In his last combined appointment as Port Commissioner and Customs Chief, which he held for three years before he resigned, Chandrasoma was paid Rs 250/= (two hundred and fifty rupees a month) which he called the ‘bargain of the century’.


The Introduction by his sons in this new edition draws attention to the fact that their father, a man who was totally apolitical, was unable to compromise his sense of integrity to accommodate the island’s evolving political scene. Vijaya and Parakrama have meticulously traced the history of the evolution and demise of the Ceylon Civil Service, (CCS), which, in its early days was an august and elite body concerned with every aspect of the island’s administration.

The CCS was established with the advent of British rule in 1798. It was initially staffed by 16 to 20 year old Englishmen with a basic public school education, and picked for their ability to withstand the rigours of a tropical climate! These youngsters first served as ‘Cadets’ learning the work under Government Agents, who were the supreme rulers of the provinces that they administered.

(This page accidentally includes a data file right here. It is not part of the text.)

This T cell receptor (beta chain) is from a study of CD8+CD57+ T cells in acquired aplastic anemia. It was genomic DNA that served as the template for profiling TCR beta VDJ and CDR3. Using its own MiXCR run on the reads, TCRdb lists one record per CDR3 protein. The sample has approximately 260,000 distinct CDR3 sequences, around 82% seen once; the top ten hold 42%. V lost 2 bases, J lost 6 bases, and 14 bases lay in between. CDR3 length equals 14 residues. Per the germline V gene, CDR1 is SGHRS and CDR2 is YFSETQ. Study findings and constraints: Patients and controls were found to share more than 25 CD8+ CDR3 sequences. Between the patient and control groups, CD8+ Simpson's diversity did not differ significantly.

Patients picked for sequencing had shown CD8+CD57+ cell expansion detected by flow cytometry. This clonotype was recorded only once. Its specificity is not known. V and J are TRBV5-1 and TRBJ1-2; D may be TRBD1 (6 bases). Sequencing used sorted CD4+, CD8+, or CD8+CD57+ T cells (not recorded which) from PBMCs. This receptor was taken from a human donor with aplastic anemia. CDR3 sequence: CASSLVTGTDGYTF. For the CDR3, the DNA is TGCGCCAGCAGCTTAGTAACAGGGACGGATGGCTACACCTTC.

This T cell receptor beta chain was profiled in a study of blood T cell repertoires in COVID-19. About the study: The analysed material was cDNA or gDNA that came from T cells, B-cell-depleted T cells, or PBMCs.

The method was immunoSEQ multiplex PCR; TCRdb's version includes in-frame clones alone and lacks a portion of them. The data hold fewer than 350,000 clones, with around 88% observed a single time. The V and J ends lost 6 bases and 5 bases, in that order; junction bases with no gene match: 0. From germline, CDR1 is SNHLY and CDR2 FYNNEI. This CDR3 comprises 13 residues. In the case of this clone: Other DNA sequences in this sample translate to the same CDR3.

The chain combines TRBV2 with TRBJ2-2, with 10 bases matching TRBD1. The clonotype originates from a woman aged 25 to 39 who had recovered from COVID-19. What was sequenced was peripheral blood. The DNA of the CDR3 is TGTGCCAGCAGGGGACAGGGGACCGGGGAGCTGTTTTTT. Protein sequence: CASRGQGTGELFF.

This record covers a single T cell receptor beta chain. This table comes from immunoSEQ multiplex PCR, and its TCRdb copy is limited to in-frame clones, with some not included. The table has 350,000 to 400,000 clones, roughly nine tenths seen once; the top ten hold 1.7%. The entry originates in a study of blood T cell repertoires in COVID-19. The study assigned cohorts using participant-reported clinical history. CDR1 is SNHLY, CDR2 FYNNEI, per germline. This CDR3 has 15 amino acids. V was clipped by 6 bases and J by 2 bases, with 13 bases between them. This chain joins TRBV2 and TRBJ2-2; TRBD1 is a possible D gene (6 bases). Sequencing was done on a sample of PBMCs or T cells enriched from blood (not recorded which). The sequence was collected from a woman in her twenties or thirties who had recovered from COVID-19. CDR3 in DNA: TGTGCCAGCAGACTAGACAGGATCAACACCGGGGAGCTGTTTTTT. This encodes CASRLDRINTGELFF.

In the 1840s, it was decided to include Ceylonese in the CCS, and many highly educated and distinguished persons entered the Service. Men of the calibre of Frederick Livera, Simon Casie Chetty, Ponnambalam Arunachalam, and Paul E Pieris, who joined the service, but were discriminated against and never promoted to the higher grades. Chandrasoma joined the service in 1938, when the intake of cadets was 10 per year, and ‘Colonial bureaucracy still lay in the safe hands of English Government Agents, who were masters of all the lands and people they surveyed.’

In 1948, after Independence, the CCS was gradually Ceylonised and there was no doubt the all the Ceylonese who filled the positions of Government Agents were without exception, “men of superior intelligence and education, whose integrity was never in question.”

In 1956, political changes marked the end of an independent Civil Service which was eventually dismantled in 1963 and replaced by the Ceylon Administrative Service. The Chandrasoma brothers’ short history of the Civil Service – much of which information has been taken from Dr Wiswa Warnapala’s thesis, Civil Service Administration in Ceylon — provides the reader with some welcome insight of the administrative environment which existed when their father joined the service.